Gain your child’s attention and eye contact when telling them what you expect them to do. If possible speak specifically to your child rather than the whole group.
Be specific about what you want them to focus on. If writing down your instructions highlight the important things they must do.
Don’t include unnecessary details or trivial pieces of information when giving instructions.
Break down big tasks into smaller steps and give one instruction at a time – have your child come back to you for the next step when they’re done with the first.
Write things down so they can refer back to the instructions; use written or pictorial checklists for daily routines. Ensure the environment is quiet for homework i.e. no TV or music.
Tidy the homework desk to avoid distractions; only have the necessary items available. Have regular breaks e.g. for infants spend 5 minutes on homework then 5 minutes break; for primary children 15 minutes homework then 5 minutes break.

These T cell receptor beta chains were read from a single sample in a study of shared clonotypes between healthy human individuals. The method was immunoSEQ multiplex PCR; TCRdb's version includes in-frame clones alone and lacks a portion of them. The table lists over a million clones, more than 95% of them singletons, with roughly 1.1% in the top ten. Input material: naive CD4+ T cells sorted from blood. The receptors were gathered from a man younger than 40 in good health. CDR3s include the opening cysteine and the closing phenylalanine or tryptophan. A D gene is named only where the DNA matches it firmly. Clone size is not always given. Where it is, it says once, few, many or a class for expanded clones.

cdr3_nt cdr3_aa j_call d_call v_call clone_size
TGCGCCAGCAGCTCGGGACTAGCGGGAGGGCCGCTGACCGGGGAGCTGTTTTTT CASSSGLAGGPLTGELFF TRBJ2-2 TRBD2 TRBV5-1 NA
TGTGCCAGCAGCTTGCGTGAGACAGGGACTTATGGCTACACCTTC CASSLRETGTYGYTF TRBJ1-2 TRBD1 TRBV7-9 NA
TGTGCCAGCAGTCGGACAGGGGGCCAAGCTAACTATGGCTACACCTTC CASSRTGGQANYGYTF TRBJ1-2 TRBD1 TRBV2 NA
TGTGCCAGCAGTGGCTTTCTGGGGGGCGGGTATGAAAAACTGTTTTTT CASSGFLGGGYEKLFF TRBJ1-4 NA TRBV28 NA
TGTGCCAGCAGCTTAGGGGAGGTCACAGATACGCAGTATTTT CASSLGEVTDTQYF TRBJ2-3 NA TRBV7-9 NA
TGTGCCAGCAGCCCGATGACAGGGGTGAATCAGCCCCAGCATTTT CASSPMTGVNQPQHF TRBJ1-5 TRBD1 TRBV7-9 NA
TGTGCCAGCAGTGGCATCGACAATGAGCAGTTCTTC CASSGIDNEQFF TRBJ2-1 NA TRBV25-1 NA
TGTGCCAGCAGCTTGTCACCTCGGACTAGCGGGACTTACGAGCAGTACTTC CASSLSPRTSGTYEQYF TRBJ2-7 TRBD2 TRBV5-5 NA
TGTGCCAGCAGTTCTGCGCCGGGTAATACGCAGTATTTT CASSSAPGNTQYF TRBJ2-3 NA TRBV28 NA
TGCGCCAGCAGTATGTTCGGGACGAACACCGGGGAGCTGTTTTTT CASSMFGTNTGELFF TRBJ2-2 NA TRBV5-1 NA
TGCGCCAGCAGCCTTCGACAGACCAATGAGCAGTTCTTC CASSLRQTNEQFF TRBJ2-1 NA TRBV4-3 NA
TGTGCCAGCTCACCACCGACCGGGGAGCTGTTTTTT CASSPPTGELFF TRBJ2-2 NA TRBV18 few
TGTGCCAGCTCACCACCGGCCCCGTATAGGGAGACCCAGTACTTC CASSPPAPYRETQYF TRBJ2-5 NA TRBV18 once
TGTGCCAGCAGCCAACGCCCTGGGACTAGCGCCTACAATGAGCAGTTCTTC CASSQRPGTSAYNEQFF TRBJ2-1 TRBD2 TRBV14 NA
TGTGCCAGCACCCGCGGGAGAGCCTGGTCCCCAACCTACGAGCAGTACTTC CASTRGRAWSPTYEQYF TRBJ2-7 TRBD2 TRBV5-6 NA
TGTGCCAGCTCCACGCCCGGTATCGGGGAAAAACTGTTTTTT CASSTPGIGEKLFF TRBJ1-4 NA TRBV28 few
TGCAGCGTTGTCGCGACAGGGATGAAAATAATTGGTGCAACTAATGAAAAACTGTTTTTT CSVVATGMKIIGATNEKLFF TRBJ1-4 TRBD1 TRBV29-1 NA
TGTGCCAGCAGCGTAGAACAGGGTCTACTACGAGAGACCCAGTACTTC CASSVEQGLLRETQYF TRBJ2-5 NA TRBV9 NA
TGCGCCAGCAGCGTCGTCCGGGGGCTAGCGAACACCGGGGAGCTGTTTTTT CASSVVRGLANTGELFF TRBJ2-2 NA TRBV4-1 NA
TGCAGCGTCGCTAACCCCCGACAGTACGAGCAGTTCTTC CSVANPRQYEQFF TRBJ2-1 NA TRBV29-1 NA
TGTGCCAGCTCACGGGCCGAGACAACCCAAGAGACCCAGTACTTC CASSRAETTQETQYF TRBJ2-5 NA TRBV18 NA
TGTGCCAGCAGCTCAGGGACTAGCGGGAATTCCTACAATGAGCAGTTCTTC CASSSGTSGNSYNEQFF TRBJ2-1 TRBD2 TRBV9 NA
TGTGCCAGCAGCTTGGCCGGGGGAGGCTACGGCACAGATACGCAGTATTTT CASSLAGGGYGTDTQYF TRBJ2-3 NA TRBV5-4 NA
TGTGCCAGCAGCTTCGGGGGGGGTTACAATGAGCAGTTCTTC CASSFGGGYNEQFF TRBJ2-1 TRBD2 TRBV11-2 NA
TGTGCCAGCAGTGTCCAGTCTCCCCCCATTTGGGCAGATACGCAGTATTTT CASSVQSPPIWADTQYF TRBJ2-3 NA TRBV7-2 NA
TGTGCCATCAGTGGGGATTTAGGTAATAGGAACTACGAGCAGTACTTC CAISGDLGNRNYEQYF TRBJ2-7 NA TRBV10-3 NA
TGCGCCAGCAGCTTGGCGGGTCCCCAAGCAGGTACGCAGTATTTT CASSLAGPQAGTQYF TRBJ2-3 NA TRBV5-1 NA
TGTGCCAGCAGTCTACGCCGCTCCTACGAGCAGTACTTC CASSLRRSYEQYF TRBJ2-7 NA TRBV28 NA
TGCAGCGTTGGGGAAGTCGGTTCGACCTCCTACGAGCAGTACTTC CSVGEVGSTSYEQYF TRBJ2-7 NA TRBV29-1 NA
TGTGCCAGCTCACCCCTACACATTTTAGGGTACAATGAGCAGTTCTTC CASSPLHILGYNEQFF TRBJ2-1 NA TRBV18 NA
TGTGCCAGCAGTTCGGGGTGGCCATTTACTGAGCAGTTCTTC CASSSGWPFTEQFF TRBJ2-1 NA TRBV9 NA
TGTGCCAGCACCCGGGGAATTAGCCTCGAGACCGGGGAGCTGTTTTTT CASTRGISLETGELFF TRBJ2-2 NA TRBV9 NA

If your child is distracted along the way, redirect them to what they are supposed to be doing – rather than punishing them.
The handyhandouts website has hundreds of handouts for parents and teachers on a variety of educational topics and learning needs.
Australian Council for Educational Research has many publications for parents and teachers. They also offer workshops in Victoria.
Silvereye stock a range of educational games and parent books on learning and development.